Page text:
Edition: 2009
Pages: 168
Series: IR/L
ISBN: 9788842088400

Our Challenge To The Stars

Emilio Gentile


They dreamt of a nationalist and libertarian democracy, they proclaimed "poetry is the new commander", they wanted to bring artists and imagination to power, they invented a style of political rebellion destined to have many heirs, both conscious and unconscious, among the rebels of the twentieth century. They were the futurists. "Erect on the summit of the world, once again we hurl our defiance at the stars!" Exaggerated, vital, scandalous, warmongering: this was how the futurists announced themselves to the world, in the founding manifesto published by Marinetti in "Le Figaro" on 20 February 1909. A movement that exploded onto the stage of beautiful modernity and one that actively rebelled against moralistic liberal Europe, loudly declaiming its rejection of the past. "Let's abolish history!", cheered Ugo Tommei, and finally create the 'new' man. With the Great War, futurism entered the political sphere and, unique among the twentieth-century avant-garde movements, founded its own political party. Highly interventionist, nationalist, cantered around the radical utopia of a new State and the natural supremacy of the Italian character, in the course of its brief existence the movement of the future fasci maintained ongoing and real ties with Mussolini. Illusion, error, propaganda, opportunism: how to assess the political activity of an artistic avant-garde that was then unanimously celebrated as one of the founding revolutionary movements of modern art?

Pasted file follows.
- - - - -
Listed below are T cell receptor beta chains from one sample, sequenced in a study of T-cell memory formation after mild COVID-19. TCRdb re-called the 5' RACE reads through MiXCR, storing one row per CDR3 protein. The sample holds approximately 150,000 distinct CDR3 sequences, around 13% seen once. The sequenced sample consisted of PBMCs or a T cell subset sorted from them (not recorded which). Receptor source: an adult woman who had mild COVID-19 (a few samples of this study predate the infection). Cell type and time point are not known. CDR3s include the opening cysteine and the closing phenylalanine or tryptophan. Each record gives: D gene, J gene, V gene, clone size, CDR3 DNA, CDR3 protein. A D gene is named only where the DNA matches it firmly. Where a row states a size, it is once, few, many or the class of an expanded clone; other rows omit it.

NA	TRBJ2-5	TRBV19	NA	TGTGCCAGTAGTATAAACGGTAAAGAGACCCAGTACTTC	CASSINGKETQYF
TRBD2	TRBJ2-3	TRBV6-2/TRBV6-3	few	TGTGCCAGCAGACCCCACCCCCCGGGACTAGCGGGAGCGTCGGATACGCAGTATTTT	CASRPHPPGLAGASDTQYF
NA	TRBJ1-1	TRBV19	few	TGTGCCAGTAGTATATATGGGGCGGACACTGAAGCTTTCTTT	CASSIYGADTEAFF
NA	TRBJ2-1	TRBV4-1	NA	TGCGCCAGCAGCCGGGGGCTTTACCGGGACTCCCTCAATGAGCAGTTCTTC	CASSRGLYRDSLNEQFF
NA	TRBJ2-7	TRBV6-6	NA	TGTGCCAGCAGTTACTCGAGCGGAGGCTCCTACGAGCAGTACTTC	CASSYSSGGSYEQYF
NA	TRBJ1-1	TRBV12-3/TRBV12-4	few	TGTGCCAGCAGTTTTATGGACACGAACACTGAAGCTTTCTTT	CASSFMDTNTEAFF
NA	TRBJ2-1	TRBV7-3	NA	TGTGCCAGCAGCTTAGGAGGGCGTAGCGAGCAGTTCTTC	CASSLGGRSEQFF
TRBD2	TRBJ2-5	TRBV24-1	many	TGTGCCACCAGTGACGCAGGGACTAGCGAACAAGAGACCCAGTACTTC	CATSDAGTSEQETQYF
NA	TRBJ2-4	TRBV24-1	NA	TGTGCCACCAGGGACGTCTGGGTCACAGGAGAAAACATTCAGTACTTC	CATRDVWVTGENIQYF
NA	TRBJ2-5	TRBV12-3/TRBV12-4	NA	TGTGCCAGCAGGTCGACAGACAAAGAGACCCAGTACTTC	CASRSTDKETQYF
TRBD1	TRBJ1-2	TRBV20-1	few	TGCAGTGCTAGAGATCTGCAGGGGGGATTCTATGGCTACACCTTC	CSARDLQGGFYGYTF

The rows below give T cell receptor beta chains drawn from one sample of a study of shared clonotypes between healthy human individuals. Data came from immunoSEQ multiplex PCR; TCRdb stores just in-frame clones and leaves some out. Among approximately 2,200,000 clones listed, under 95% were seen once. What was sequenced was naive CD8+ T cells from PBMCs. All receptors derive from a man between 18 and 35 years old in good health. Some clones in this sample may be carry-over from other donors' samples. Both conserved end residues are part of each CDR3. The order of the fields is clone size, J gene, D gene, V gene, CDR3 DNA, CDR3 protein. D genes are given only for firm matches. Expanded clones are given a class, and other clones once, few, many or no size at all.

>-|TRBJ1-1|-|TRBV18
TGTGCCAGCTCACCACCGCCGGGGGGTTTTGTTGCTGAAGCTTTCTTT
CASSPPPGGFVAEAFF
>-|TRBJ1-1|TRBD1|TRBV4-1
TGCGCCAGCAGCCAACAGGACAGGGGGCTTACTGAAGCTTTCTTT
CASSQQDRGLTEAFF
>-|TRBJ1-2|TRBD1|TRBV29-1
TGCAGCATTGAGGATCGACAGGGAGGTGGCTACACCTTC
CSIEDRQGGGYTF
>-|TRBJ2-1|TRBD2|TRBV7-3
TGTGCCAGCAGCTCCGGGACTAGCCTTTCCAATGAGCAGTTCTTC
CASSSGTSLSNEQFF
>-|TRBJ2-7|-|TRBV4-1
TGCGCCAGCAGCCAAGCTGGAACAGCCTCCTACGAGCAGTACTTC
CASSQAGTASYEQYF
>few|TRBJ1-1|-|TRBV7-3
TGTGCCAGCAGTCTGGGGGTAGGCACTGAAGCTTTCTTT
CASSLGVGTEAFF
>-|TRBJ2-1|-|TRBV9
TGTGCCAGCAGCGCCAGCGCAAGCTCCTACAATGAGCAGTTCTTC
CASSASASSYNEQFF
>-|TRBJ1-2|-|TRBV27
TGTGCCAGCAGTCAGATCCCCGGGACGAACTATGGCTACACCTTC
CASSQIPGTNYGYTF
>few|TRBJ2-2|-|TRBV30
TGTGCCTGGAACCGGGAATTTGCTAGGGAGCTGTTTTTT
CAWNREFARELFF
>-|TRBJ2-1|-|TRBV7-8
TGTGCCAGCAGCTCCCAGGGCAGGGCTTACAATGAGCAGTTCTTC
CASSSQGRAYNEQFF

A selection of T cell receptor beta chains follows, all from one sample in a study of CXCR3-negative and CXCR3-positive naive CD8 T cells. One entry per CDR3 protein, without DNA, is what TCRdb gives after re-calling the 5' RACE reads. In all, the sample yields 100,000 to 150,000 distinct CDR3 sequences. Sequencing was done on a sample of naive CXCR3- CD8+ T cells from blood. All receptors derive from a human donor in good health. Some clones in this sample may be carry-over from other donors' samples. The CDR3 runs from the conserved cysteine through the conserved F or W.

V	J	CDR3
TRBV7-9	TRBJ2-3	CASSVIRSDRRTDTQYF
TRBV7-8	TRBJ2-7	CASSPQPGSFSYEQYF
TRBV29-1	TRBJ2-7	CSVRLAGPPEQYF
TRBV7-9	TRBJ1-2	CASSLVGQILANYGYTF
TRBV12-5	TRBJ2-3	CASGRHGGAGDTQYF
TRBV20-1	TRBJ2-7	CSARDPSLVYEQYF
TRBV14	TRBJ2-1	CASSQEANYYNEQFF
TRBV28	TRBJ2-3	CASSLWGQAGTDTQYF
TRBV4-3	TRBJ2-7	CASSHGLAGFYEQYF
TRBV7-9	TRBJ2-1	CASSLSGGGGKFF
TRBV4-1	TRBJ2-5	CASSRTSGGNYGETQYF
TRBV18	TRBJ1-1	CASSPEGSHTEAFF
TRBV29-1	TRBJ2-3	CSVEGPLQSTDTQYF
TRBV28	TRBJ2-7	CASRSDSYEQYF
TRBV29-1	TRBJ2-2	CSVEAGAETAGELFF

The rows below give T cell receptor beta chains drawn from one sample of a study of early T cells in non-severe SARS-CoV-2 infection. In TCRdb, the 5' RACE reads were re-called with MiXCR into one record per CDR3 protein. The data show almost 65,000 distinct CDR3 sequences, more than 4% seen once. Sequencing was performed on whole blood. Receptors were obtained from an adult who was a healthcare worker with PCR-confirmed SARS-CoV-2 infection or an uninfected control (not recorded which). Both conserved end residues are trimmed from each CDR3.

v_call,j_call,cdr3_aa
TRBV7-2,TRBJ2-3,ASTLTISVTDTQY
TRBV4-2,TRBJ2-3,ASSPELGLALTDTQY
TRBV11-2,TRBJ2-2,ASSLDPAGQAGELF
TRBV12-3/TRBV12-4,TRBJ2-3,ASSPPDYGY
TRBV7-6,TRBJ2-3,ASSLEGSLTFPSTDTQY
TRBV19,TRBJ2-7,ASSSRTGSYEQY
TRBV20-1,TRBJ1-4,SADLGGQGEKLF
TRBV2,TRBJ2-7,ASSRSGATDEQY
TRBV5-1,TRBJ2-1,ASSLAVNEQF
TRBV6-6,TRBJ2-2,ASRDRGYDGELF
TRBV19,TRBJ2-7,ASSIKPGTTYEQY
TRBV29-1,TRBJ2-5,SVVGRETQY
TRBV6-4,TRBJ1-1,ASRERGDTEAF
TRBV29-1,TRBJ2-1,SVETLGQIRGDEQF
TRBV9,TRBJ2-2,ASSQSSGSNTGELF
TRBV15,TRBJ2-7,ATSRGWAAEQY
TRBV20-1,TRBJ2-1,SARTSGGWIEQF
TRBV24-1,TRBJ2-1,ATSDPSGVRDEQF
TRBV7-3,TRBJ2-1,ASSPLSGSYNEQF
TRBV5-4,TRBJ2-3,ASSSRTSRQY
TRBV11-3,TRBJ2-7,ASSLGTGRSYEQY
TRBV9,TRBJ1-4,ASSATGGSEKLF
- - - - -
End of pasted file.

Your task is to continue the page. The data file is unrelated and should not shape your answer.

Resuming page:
The author

Emilio Gentile

Emilio Gentile is an historian of international renown, he is emeritus professor at ‘La Sapienza’ University of Rome. He received the Hans Sigrist Prize at the University of Berna for his studies on the religions of politics. Among his main works published by Laterza, often reprinted and translated all over the world: The Cult of the Lictor: the sacralisation of politics in fascist Italy; Politics as religion; Fascism: History and interpretation; Fascism in three chapters; God’s democracy: American religion after September 11 (Burzio Prize); Stone fascism; Two gunshots, ten million dead, the end of a world; The March on Rome and Fascism in Power; The leader and the Crowd; “In a democracy people are always sovreign” False!.

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